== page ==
Director John Salmon writes about Bright Heart’s recently held summer literacy and numeracy workshops.
Director John Salmon ran summer literacy and numeracy workshops, taught by Bright Heart experts. These were a great success.
Literacy and Numeracy Summer Workshops
This summer, we held a series of workshops to help primary students catch up with their literacy and numeracy.
The workshops took place over four days in August at a primary school in Wimbledon. The workshops were a great success (see parent feedback below). Workshops were especially beneficial for students with special educational needs (SEN).
The workshops were delivered in a very engaging, peaceful, autism friendly and safe environment. My son enjoyed spending the entire day with John and the subject teacher doing a lot of learning through fun activities. Thank you very much and we look forward to the next workshops.” – Parent survey on Literacy Workshops
My son enjoyed the workshop very much and consolidated everything he knew through fun activities and learnt [new] things, which helped him with his confidence. The reports we got from John regarding my son’s attainment, level and skills motivated us for a positive start of a new school year. Thank you and we look forward to the next workshops.” – Parent survey on Numeracy workshops
The Literacy and Numeracy Crisis
We were deeply concerned after seeing data from the Education Policy Institute, which showed that, by March 2021, primary pupils in England had an average 3.5 month learning delay in reading and an average 2.2 month learning delay in maths. This was no doubt exacerbated by lockdowns and the deficit in formal instruction. Additionally, we knew how much students had suffered in terms of their wellbeing and mental health due to a prolonged lack of social interaction with other children their age. With this idea in mind, we had the goal of helping children catch up in both literacy and numeracy and boosting their confidence while having fun with individual and group activities alike.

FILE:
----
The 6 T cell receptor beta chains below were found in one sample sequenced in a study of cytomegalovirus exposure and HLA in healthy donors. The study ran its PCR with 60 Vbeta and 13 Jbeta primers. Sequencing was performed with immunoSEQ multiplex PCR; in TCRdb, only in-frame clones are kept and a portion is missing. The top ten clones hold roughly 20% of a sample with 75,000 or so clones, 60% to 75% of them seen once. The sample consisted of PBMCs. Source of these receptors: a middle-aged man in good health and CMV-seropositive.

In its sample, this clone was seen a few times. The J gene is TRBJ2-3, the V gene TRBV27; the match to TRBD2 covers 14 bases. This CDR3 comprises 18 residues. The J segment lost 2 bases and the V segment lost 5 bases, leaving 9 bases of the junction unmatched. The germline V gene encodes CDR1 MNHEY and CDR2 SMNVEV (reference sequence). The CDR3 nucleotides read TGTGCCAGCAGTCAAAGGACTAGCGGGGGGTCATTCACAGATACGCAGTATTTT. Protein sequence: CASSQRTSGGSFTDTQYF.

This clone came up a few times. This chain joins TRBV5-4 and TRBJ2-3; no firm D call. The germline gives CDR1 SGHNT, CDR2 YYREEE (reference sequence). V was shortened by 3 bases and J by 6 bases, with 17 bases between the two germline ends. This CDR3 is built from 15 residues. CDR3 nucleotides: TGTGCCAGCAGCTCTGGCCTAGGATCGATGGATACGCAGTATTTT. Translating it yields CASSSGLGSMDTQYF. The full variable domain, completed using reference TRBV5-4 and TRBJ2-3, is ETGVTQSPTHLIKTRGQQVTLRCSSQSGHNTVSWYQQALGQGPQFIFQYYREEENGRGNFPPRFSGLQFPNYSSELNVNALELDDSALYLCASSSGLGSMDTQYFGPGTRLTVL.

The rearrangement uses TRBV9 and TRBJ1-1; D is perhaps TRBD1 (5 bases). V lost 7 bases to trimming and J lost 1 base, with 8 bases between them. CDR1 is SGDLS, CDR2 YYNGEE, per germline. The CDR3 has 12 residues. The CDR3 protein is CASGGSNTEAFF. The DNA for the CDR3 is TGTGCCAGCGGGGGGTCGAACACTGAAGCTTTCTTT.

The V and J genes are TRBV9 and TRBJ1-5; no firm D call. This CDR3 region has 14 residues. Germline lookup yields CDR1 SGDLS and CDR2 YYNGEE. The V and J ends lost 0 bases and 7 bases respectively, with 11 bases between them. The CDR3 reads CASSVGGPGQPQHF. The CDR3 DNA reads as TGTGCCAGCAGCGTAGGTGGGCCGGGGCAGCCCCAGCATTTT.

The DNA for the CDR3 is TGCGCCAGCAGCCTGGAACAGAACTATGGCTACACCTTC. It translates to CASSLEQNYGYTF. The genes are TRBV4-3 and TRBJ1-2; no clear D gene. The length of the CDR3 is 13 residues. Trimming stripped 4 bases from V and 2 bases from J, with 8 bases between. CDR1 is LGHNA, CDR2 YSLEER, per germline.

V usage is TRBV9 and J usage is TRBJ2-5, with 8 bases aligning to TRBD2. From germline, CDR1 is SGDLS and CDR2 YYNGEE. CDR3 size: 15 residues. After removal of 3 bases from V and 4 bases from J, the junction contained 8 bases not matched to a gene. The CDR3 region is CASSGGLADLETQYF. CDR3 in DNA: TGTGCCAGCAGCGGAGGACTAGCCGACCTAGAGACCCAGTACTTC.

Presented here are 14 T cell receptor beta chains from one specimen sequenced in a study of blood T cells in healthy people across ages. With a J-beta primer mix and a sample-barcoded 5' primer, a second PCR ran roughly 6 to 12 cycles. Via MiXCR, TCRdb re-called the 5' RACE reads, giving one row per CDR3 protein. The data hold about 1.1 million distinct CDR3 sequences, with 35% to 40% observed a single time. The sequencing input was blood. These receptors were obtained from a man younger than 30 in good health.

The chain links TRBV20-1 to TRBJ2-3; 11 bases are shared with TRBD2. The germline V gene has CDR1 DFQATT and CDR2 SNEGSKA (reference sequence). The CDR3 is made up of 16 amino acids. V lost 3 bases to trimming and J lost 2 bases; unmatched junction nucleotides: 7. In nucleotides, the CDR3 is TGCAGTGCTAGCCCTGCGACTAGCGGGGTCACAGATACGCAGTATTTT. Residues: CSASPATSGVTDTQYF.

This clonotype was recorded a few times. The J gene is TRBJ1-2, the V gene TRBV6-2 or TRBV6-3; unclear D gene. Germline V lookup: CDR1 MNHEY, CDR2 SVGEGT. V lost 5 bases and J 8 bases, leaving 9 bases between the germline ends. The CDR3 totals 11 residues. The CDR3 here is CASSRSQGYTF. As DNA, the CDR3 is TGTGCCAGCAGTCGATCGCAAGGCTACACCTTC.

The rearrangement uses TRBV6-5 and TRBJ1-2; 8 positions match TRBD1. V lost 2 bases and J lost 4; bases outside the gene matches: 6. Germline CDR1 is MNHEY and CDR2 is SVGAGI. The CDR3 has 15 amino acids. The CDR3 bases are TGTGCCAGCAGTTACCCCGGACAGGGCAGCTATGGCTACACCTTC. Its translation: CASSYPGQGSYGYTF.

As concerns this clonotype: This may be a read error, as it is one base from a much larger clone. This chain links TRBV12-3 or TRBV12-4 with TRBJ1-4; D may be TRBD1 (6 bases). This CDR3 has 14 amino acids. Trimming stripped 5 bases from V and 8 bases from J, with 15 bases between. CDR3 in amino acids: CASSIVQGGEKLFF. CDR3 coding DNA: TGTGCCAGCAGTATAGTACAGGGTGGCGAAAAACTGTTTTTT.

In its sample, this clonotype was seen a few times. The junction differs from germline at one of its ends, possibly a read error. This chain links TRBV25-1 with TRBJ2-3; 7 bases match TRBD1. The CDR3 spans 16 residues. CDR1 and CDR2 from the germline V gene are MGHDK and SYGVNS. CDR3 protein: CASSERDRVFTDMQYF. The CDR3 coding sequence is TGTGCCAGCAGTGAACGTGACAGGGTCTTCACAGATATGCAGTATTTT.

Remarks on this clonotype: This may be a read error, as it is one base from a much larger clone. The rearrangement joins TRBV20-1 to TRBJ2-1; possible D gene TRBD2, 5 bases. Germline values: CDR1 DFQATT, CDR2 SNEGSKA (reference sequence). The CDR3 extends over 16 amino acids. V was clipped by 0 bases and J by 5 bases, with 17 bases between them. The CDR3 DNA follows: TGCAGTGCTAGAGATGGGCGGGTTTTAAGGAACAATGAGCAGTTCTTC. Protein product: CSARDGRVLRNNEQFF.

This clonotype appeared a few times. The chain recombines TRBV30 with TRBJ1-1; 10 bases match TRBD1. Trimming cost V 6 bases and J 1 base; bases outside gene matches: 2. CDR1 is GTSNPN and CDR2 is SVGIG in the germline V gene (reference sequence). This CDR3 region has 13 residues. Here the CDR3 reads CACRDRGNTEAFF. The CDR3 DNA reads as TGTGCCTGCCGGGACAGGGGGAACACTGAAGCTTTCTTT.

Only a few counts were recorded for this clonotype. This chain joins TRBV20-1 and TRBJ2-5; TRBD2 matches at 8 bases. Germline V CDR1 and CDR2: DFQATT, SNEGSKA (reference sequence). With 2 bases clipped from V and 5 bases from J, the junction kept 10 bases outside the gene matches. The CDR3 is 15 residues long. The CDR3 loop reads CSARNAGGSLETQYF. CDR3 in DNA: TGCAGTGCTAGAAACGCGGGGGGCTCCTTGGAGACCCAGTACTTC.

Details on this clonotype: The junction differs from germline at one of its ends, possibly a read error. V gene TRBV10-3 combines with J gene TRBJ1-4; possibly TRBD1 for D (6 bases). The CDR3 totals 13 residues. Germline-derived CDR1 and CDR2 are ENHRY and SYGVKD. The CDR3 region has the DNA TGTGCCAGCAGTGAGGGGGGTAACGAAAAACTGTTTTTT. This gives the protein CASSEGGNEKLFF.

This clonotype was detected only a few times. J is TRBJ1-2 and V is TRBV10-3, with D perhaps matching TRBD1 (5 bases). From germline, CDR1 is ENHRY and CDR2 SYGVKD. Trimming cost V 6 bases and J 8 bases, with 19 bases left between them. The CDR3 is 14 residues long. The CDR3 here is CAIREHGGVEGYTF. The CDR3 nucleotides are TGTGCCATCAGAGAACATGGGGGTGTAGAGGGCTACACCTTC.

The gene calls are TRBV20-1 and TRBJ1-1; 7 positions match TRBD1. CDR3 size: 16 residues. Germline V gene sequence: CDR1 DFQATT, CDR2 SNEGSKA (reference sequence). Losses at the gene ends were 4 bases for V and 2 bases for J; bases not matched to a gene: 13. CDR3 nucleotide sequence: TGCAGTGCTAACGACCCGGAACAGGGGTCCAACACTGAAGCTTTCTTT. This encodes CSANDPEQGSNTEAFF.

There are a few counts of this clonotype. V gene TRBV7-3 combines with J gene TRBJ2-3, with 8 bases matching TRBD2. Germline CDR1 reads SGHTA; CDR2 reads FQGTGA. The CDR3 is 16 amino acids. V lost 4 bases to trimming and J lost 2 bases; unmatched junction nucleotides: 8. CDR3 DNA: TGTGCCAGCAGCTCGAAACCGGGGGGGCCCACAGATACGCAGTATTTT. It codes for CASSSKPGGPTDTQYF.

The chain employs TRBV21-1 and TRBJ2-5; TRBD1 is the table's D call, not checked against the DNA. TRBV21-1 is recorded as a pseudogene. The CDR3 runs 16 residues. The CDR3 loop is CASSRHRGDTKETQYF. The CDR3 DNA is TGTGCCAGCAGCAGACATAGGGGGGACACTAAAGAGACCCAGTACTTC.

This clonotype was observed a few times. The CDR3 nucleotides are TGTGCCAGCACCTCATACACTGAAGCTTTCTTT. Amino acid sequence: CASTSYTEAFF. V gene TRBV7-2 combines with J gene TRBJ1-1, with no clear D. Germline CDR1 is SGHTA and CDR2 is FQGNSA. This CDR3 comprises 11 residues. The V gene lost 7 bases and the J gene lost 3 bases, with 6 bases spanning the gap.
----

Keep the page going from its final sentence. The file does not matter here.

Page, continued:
Dr Ryan Stevenson, Bright Heart’s Co-founder, writes about the literacy and numeracy crisis in an article published in the nasen Connect magazine in September.
Bringing our ethos to life
The cornerstone of our philosophy of education is the idea that every child should have the opportunity to show their true potential according to their own set of skills. They should be able to work at their own pace in a warm and nurturing environment that celebrates individual differences while at the same time promoting teamwork. We were determined to provide differentiated instruction for all participants. We decided to work with small groups for focussed attention (2 teachers for groups of 4-6 students). This allowed us to address every child’s unique learning style and needs in a bespoke manner. We could also provide adequate 1:1 support where required and pair students with peers with similar levels.
In the context of differentiated learning, we decided that the optimal way of maximising the potential of children with varied requirements, while making the experience fun and relaxed, was through project-based learning (PBL). Essentially, it entails active learning through an array of multiple, dynamic, hands-on activities under a common theme and goal.
With project-based learning, each child has a choice of activities and means at their disposal to respond to a specific problem or challenge. This allows each individual to take ownership of their learning by building on strengths and addressing areas of improvement with the aid of facilitators, who model these strengths or through peer support. As a result, each child feels that his or her contribution to the group challenges is valuable and this helps boost their confidence in their own distinct abilities.
Run by experts